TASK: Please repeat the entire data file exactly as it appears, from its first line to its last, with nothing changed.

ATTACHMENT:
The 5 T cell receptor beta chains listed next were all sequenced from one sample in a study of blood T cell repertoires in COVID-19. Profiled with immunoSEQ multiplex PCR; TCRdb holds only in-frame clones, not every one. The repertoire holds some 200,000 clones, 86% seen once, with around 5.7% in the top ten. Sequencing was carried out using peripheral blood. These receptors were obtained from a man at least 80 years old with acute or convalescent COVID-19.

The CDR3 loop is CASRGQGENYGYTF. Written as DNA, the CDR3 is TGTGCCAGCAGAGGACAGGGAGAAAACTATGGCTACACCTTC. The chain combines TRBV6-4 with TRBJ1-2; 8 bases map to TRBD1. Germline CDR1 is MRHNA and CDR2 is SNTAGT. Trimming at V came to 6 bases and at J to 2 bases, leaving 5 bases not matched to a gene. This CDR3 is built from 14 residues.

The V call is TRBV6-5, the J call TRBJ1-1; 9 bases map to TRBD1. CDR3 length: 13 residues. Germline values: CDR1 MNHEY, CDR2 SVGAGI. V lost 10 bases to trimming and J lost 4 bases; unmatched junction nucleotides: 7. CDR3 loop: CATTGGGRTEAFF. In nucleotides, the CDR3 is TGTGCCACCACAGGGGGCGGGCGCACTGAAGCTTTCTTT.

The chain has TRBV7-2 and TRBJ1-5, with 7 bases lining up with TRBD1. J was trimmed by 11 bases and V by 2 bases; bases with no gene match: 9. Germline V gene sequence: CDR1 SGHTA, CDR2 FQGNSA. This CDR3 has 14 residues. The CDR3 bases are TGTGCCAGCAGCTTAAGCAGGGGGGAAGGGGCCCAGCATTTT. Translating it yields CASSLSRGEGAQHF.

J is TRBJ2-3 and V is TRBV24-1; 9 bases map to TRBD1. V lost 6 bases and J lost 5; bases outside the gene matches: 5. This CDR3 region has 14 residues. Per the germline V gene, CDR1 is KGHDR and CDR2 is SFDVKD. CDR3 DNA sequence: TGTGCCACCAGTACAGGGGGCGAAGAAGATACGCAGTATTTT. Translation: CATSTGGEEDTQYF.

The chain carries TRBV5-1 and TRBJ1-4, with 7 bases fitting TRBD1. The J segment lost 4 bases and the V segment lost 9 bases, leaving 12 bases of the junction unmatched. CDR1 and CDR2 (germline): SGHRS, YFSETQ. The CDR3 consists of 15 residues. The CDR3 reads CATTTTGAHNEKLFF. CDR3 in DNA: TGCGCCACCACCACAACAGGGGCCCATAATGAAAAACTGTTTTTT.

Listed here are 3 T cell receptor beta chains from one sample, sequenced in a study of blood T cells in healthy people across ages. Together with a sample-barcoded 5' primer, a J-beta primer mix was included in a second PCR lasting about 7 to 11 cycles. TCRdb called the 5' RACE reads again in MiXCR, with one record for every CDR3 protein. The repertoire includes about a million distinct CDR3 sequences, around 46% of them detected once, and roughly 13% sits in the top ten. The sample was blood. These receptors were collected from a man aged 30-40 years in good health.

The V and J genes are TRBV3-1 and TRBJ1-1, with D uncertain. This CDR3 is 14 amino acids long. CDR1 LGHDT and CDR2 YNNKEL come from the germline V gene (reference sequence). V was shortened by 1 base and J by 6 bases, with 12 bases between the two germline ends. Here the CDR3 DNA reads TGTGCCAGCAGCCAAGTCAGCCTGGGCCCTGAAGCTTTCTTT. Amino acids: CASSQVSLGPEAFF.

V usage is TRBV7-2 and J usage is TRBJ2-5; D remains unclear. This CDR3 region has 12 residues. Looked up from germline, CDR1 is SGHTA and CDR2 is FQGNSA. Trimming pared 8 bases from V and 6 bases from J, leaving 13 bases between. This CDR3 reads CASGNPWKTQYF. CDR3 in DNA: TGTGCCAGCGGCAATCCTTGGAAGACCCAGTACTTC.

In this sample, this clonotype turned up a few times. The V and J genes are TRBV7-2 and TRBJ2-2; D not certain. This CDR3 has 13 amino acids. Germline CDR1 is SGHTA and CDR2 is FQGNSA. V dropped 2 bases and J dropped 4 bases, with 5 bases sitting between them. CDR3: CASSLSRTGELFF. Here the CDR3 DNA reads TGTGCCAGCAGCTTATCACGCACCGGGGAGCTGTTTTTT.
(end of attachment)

The 5 T cell receptor beta chains listed next were all sequenced from one sample in a study of blood T cell repertoires in COVID-19. Profiled with immunoSEQ multiplex PCR; TCRdb holds only in-frame clones, not every one. The repertoire holds some 200,000 clones, 86% seen once, with around 5.7% in the top ten. Sequencing was carried out using peripheral blood. These receptors were obtained from a man at least 80 years old with acute or convalescent COVID-19.

The CDR3 loop is CASRGQGENYGYTF. Written as DNA, the CDR3 is TGTGCCAGCAGAGGACAGGGAGAAAACTATGGCTACACCTTC. The chain combines TRBV6-4 with TRBJ1-2; 8 bases map to TRBD1. Germline CDR1 is MRHNA and CDR2 is SNTAGT. Trimming at V came to 6 bases and at J to 2 bases, leaving 5 bases not matched to a gene. This CDR3 is built from 14 residues.

The V call is TRBV6-5, the J call TRBJ1-1; 9 bases map to TRBD1. CDR3 length: 13 residues. Germline values: CDR1 MNHEY, CDR2 SVGAGI. V lost 10 bases to trimming and J lost 4 bases; unmatched junction nucleotides: 7. CDR3 loop: CATTGGGRTEAFF. In nucleotides, the CDR3 is TGTGCCACCACAGGGGGCGGGCGCACTGAAGCTTTCTTT.

The chain has TRBV7-2 and TRBJ1-5, with 7 bases lining up with TRBD1. J was trimmed by 11 bases and V by 2 bases; bases with no gene match: 9. Germline V gene sequence: CDR1 SGHTA, CDR2 FQGNSA. This CDR3 has 14 residues. The CDR3 bases are TGTGCCAGCAGCTTAAGCAGGGGGGAAGGGGCCCAGCATTTT. Translating it yields CASSLSRGEGAQHF.

J is TRBJ2-3 and V is TRBV24-1; 9 bases map to TRBD1. V lost 6 bases and J lost 5; bases outside the gene matches: 5. This CDR3 region has 14 residues. Per the germline V gene, CDR1 is KGHDR and CDR2 is SFDVKD. CDR3 DNA sequence: TGTGCCACCAGTACAGGGGGCGAAGAAGATACGCAGTATTTT. Translation: CATSTGGEEDTQYF.

The chain carries TRBV5-1 and TRBJ1-4, with 7 bases fitting TRBD1. The J segment lost 4 bases and the V segment lost 9 bases, leaving 12 bases of the junction unmatched. CDR1 and CDR2 (germline): SGHRS, YFSETQ. The CDR3 consists of 15 residues. The CDR3 reads CATTTTGAHNEKLFF. CDR3 in DNA: TGCGCCACCACCACAACAGGGGCCCATAATGAAAAACTGTTTTTT.

Listed here are 3 T cell receptor beta chains from one sample, sequenced in a study of blood T cells in healthy people across ages. Together with a sample-barcoded 5' primer, a J-beta primer mix was included in a second PCR lasting about 7 to 11 cycles. TCRdb called the 5' RACE reads again in MiXCR, with one record for every CDR3 protein. The repertoire includes about a million distinct CDR3 sequences, around 46% of them detected once, and roughly 13% sits in the top ten. The sample was blood. These receptors were collected from a man aged 30-40 years in good health.

The V and J genes are TRBV3-1 and TRBJ1-1, with D uncertain. This CDR3 is 14 amino acids long. CDR1 LGHDT and CDR2 YNNKEL come from the germline V gene (reference sequence). V was shortened by 1 base and J by 6 bases, with 12 bases between the two germline ends. Here the CDR3 DNA reads TGTGCCAGCAGCCAAGTCAGCCTGGGCCCTGAAGCTTTCTTT. Amino acids: CASSQVSLGPEAFF.

V usage is TRBV7-2 and J usage is TRBJ2-5; D remains unclear. This CDR3 region has 12 residues. Looked up from germline, CDR1 is SGHTA and CDR2 is FQGNSA. Trimming pared 8 bases from V and 6 bases from J, leaving 13 bases between. This CDR3 reads CASGNPWKTQYF. CDR3 in DNA: TGTGCCAGCGGCAATCCTTGGAAGACCCAGTACTTC.

In this sample, this clonotype turned up a few times. The V and J genes are TRBV7-2 and TRBJ2-2; D not certain. This CDR3 has 13 amino acids. Germline CDR1 is SGHTA and CDR2 is FQGNSA. V dropped 2 bases and J dropped 4 bases, with 5 bases sitting between them. CDR3: CASSLSRTGELFF. Here the CDR3 DNA reads TGTGCCAGCAGCTTATCACGCACCGGGGAGCTGTTTTTT.